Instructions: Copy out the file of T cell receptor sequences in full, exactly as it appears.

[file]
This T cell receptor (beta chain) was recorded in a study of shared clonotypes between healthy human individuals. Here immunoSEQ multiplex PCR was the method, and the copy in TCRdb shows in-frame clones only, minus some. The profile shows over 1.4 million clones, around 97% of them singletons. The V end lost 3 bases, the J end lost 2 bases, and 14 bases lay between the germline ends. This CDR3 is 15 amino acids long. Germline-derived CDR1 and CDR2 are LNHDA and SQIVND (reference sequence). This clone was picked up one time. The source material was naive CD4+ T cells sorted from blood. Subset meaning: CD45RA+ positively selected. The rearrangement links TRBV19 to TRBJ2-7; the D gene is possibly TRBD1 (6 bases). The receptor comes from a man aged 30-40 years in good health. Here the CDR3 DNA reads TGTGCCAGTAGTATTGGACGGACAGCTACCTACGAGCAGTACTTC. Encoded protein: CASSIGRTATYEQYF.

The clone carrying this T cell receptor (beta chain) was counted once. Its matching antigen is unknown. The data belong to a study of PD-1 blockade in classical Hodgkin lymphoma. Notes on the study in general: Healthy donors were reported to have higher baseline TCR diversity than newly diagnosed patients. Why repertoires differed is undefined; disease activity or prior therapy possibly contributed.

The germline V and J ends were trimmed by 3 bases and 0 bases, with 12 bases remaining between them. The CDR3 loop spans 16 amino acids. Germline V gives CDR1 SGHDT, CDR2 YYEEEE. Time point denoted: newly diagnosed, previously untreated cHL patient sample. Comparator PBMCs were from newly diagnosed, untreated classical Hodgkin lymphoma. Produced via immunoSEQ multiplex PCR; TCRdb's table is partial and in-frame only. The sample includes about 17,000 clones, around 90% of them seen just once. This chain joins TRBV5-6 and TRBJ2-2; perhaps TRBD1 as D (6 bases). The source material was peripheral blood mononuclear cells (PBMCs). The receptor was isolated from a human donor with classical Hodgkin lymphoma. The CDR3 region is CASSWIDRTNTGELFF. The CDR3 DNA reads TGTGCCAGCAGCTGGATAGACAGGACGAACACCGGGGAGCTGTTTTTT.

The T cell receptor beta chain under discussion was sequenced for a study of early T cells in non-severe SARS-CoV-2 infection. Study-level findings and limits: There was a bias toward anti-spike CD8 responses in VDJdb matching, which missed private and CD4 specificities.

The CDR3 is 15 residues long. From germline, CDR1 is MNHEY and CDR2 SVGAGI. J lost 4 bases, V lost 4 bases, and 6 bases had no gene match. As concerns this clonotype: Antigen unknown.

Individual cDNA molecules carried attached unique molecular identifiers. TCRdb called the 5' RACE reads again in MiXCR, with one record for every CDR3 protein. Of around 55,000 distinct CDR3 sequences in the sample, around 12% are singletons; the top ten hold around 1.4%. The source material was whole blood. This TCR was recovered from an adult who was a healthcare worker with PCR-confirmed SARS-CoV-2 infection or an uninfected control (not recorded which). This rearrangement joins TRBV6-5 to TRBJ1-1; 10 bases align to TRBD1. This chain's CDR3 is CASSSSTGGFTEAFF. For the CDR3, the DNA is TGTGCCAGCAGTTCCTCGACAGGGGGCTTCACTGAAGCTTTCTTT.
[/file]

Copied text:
This T cell receptor (beta chain) was recorded in a study of shared clonotypes between healthy human individuals. Here immunoSEQ multiplex PCR was the method, and the copy in TCRdb shows in-frame clones only, minus some. The profile shows over 1.4 million clones, around 97% of them singletons. The V end lost 3 bases, the J end lost 2 bases, and 14 bases lay between the germline ends. This CDR3 is 15 amino acids long. Germline-derived CDR1 and CDR2 are LNHDA and SQIVND (reference sequence). This clone was picked up one time. The source material was naive CD4+ T cells sorted from blood. Subset meaning: CD45RA+ positively selected. The rearrangement links TRBV19 to TRBJ2-7; the D gene is possibly TRBD1 (6 bases). The receptor comes from a man aged 30-40 years in good health. Here the CDR3 DNA reads TGTGCCAGTAGTATTGGACGGACAGCTACCTACGAGCAGTACTTC. Encoded protein: CASSIGRTATYEQYF.

The clone carrying this T cell receptor (beta chain) was counted once. Its matching antigen is unknown. The data belong to a study of PD-1 blockade in classical Hodgkin lymphoma. Notes on the study in general: Healthy donors were reported to have higher baseline TCR diversity than newly diagnosed patients. Why repertoires differed is undefined; disease activity or prior therapy possibly contributed.

The germline V and J ends were trimmed by 3 bases and 0 bases, with 12 bases remaining between them. The CDR3 loop spans 16 amino acids. Germline V gives CDR1 SGHDT, CDR2 YYEEEE. Time point denoted: newly diagnosed, previously untreated cHL patient sample. Comparator PBMCs were from newly diagnosed, untreated classical Hodgkin lymphoma. Produced via immunoSEQ multiplex PCR; TCRdb's table is partial and in-frame only. The sample includes about 17,000 clones, around 90% of them seen just once. This chain joins TRBV5-6 and TRBJ2-2; perhaps TRBD1 as D (6 bases). The source material was peripheral blood mononuclear cells (PBMCs). The receptor was isolated from a human donor with classical Hodgkin lymphoma. The CDR3 region is CASSWIDRTNTGELFF. The CDR3 DNA reads TGTGCCAGCAGCTGGATAGACAGGACGAACACCGGGGAGCTGTTTTTT.

The T cell receptor beta chain under discussion was sequenced for a study of early T cells in non-severe SARS-CoV-2 infection. Study-level findings and limits: There was a bias toward anti-spike CD8 responses in VDJdb matching, which missed private and CD4 specificities.

The CDR3 is 15 residues long. From germline, CDR1 is MNHEY and CDR2 SVGAGI. J lost 4 bases, V lost 4 bases, and 6 bases had no gene match. As concerns this clonotype: Antigen unknown.

Individual cDNA molecules carried attached unique molecular identifiers. TCRdb called the 5' RACE reads again in MiXCR, with one record for every CDR3 protein. Of around 55,000 distinct CDR3 sequences in the sample, around 12% are singletons; the top ten hold around 1.4%. The source material was whole blood. This TCR was recovered from an adult who was a healthcare worker with PCR-confirmed SARS-CoV-2 infection or an uninfected control (not recorded which). This rearrangement joins TRBV6-5 to TRBJ1-1; 10 bases align to TRBD1. This chain's CDR3 is CASSSSTGGFTEAFF. For the CDR3, the DNA is TGTGCCAGCAGTTCCTCGACAGGGGGCTTCACTGAAGCTTTCTTT.